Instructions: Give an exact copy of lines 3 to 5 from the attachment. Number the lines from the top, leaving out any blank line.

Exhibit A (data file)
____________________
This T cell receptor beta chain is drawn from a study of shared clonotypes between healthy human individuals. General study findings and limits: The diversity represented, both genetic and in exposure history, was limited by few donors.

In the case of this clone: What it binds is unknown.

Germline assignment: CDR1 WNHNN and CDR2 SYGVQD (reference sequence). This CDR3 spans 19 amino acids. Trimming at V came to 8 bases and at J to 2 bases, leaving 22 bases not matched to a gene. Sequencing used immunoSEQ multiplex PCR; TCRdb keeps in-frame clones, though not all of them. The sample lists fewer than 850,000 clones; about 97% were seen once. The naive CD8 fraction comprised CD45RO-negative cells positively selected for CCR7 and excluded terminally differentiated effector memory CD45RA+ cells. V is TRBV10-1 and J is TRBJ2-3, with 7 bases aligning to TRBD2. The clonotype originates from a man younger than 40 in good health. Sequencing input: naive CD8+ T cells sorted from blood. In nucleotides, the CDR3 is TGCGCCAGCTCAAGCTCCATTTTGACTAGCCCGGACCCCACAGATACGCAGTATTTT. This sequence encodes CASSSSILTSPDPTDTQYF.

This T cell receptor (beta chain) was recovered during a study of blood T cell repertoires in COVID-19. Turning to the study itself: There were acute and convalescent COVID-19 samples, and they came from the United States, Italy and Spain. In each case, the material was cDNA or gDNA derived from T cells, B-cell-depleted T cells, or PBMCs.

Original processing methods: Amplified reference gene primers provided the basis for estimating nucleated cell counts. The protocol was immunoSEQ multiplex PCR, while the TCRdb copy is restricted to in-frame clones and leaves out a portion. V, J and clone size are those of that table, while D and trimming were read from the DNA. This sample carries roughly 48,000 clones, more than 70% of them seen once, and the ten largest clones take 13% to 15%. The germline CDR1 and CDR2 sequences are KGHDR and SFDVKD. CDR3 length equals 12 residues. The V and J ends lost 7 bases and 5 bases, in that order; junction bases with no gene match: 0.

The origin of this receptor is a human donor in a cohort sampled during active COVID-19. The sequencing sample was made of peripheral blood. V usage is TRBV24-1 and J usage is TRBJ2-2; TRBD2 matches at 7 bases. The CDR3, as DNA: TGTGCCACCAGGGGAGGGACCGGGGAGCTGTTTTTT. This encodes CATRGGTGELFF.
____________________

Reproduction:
Germline assignment: CDR1 WNHNN and CDR2 SYGVQD (reference sequence). This CDR3 spans 19 amino acids. Trimming at V came to 8 bases and at J to 2 bases, leaving 22 bases not matched to a gene. Sequencing used immunoSEQ multiplex PCR; TCRdb keeps in-frame clones, though not all of them. The sample lists fewer than 850,000 clones; about 97% were seen once. The naive CD8 fraction comprised CD45RO-negative cells positively selected for CCR7 and excluded terminally differentiated effector memory CD45RA+ cells. V is TRBV10-1 and J is TRBJ2-3, with 7 bases aligning to TRBD2. The clonotype originates from a man younger than 40 in good health. Sequencing input: naive CD8+ T cells sorted from blood. In nucleotides, the CDR3 is TGCGCCAGCTCAAGCTCCATTTTGACTAGCCCGGACCCCACAGATACGCAGTATTTT. This sequence encodes CASSSSILTSPDPTDTQYF.

This T cell receptor (beta chain) was recovered during a study of blood T cell repertoires in COVID-19. Turning to the study itself: There were acute and convalescent COVID-19 samples, and they came from the United States, Italy and Spain. In each case, the material was cDNA or gDNA derived from T cells, B-cell-depleted T cells, or PBMCs.

Original processing methods: Amplified reference gene primers provided the basis for estimating nucleated cell counts. The protocol was immunoSEQ multiplex PCR, while the TCRdb copy is restricted to in-frame clones and leaves out a portion. V, J and clone size are those of that table, while D and trimming were read from the DNA. This sample carries roughly 48,000 clones, more than 70% of them seen once, and the ten largest clones take 13% to 15%. The germline CDR1 and CDR2 sequences are KGHDR and SFDVKD. CDR3 length equals 12 residues. The V and J ends lost 7 bases and 5 bases, in that order; junction bases with no gene match: 0.